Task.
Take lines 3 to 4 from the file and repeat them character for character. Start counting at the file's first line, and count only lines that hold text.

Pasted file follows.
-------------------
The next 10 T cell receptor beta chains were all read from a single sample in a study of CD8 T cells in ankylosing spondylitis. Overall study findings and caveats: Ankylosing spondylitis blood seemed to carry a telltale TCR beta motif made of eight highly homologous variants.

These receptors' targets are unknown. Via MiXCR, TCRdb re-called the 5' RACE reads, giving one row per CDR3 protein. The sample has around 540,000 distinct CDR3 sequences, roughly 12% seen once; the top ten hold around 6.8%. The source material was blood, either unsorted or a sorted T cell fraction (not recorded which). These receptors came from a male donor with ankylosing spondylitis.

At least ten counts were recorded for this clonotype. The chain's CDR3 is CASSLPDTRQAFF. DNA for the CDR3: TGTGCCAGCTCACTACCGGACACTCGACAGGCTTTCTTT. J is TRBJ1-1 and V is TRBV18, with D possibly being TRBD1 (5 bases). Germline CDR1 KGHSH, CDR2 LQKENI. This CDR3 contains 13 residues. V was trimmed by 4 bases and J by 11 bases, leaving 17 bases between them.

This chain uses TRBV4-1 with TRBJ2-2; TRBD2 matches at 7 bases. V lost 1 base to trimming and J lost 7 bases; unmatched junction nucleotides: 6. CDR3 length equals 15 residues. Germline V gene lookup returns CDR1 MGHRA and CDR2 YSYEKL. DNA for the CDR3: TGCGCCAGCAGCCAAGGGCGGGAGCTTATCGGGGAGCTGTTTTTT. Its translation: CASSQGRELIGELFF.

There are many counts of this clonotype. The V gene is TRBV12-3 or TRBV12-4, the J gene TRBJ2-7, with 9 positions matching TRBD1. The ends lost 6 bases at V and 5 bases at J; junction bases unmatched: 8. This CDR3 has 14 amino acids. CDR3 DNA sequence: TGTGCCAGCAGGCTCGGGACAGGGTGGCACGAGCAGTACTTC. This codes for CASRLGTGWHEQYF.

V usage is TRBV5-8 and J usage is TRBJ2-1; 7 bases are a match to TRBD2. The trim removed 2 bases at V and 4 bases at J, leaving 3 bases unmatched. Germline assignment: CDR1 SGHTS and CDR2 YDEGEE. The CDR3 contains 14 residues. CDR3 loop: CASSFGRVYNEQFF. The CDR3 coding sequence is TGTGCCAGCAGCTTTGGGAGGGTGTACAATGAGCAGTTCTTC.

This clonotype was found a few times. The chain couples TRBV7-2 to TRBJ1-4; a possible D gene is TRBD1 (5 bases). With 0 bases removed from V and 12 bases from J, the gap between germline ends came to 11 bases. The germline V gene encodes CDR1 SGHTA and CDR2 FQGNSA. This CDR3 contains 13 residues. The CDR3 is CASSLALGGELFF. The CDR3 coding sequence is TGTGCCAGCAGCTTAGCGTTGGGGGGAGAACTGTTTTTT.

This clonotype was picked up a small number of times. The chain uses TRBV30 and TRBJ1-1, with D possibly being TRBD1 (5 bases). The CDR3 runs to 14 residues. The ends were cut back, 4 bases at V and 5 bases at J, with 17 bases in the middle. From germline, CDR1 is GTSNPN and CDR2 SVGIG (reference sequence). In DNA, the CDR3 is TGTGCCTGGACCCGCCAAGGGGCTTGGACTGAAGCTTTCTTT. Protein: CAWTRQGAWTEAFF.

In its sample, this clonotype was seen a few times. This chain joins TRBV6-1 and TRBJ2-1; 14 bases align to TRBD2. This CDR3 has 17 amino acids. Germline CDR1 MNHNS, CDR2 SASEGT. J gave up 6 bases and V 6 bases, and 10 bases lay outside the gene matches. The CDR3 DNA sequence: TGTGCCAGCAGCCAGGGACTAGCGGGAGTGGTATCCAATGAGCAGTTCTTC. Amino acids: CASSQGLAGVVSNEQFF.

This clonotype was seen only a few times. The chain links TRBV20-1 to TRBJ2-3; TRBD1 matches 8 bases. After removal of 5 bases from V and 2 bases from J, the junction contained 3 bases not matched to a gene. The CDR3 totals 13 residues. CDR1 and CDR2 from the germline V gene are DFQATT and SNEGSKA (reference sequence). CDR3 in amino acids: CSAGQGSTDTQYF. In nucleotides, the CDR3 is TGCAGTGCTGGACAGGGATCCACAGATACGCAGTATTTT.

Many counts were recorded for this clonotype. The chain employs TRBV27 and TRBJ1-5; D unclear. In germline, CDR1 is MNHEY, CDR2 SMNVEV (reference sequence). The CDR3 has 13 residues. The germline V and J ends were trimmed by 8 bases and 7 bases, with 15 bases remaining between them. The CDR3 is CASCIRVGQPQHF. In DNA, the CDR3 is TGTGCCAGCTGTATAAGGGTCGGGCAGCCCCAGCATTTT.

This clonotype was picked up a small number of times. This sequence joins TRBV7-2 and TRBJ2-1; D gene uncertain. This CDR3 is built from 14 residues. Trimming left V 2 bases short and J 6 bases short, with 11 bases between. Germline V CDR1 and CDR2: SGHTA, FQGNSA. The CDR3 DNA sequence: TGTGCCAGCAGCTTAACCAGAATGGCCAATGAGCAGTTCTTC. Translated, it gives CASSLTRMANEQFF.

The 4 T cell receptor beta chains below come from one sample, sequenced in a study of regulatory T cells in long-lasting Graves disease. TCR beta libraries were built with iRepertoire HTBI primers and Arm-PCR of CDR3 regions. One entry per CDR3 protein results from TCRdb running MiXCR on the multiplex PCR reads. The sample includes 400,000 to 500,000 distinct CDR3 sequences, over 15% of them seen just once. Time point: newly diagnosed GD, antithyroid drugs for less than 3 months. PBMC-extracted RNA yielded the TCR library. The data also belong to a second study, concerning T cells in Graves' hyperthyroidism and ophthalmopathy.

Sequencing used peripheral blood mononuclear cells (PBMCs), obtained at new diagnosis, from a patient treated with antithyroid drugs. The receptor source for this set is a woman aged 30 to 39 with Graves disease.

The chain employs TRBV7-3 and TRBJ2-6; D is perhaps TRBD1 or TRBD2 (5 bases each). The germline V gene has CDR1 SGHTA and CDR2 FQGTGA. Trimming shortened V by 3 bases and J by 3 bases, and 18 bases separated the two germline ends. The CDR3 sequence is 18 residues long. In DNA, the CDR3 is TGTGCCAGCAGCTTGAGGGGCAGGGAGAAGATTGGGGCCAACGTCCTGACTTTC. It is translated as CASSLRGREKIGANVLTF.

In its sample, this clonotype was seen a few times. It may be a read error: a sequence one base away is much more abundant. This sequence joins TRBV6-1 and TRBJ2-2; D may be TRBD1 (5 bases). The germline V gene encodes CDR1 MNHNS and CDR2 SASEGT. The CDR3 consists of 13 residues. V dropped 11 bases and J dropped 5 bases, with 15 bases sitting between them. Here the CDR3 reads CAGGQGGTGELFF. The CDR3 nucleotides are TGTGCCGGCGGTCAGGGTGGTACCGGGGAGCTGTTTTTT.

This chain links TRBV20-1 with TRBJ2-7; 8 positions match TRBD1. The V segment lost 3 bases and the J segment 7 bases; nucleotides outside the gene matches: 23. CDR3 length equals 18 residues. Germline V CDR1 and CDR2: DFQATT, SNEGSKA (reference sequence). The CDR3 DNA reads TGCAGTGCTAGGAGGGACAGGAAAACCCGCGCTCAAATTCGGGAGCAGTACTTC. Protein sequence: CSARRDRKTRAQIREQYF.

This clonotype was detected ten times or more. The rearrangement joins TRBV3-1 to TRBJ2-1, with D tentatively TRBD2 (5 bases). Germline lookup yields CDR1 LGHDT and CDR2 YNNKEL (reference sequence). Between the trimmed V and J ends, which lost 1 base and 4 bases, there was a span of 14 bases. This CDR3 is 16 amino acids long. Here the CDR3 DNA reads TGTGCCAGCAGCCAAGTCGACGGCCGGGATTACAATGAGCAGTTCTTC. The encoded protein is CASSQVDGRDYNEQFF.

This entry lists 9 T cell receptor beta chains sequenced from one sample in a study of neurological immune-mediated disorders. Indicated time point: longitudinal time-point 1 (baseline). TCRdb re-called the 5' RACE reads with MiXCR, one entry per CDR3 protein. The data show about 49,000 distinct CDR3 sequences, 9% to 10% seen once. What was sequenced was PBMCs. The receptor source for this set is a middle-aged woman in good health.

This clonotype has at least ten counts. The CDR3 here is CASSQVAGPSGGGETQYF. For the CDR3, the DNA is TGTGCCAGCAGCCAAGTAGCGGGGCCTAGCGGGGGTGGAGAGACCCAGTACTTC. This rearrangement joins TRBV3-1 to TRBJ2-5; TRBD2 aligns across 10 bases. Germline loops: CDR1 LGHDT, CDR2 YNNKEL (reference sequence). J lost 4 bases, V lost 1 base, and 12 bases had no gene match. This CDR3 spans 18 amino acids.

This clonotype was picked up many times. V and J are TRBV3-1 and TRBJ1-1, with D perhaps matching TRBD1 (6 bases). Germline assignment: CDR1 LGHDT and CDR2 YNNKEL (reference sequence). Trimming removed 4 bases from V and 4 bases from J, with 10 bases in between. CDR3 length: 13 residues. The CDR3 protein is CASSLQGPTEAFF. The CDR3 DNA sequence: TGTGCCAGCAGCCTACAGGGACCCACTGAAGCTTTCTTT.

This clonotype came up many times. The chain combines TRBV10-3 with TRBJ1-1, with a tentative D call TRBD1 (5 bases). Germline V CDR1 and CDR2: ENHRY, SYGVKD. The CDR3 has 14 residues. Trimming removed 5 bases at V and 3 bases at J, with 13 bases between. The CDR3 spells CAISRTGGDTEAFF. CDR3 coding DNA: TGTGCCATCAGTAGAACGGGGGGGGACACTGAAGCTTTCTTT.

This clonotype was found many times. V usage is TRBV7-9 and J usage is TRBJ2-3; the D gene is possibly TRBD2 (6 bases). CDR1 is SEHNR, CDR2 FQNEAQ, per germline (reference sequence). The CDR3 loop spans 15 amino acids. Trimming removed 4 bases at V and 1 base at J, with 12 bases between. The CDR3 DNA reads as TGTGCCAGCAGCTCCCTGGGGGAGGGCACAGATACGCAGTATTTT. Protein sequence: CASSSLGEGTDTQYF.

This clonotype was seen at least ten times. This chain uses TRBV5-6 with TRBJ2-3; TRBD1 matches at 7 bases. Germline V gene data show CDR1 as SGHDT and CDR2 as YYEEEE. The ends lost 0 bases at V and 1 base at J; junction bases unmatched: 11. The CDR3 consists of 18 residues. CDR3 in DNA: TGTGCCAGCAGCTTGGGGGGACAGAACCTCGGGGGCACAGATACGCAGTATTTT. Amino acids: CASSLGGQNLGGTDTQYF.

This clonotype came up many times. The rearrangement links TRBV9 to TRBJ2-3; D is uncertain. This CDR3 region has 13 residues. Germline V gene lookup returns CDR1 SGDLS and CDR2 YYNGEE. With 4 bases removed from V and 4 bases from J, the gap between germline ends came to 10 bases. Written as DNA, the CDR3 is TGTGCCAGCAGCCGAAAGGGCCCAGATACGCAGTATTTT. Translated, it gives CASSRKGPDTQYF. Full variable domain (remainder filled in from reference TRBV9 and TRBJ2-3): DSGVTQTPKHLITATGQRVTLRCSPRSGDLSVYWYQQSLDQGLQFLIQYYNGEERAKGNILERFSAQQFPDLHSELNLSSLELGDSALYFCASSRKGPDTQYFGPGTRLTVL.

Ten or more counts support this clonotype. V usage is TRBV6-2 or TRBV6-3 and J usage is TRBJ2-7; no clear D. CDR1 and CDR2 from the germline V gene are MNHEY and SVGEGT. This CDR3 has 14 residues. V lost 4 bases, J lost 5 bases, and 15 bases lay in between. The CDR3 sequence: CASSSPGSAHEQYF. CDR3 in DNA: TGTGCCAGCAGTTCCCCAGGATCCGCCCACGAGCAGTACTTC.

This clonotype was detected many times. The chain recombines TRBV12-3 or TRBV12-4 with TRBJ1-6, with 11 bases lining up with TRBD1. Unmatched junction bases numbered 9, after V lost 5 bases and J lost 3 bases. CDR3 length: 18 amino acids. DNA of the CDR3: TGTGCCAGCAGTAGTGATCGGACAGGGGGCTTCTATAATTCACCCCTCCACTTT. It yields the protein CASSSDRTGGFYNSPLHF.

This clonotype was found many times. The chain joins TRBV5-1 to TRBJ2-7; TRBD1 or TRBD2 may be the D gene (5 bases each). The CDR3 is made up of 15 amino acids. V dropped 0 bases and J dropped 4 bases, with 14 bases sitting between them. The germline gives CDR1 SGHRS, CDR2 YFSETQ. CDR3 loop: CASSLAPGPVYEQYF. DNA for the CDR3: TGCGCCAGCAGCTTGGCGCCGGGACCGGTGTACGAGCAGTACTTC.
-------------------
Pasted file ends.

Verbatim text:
At least ten counts were recorded for this clonotype. The chain's CDR3 is CASSLPDTRQAFF. DNA for the CDR3: TGTGCCAGCTCACTACCGGACACTCGACAGGCTTTCTTT. J is TRBJ1-1 and V is TRBV18, with D possibly being TRBD1 (5 bases). Germline CDR1 KGHSH, CDR2 LQKENI. This CDR3 contains 13 residues. V was trimmed by 4 bases and J by 11 bases, leaving 17 bases between them.

This chain uses TRBV4-1 with TRBJ2-2; TRBD2 matches at 7 bases. V lost 1 base to trimming and J lost 7 bases; unmatched junction nucleotides: 6. CDR3 length equals 15 residues. Germline V gene lookup returns CDR1 MGHRA and CDR2 YSYEKL. DNA for the CDR3: TGCGCCAGCAGCCAAGGGCGGGAGCTTATCGGGGAGCTGTTTTTT. Its translation: CASSQGRELIGELFF.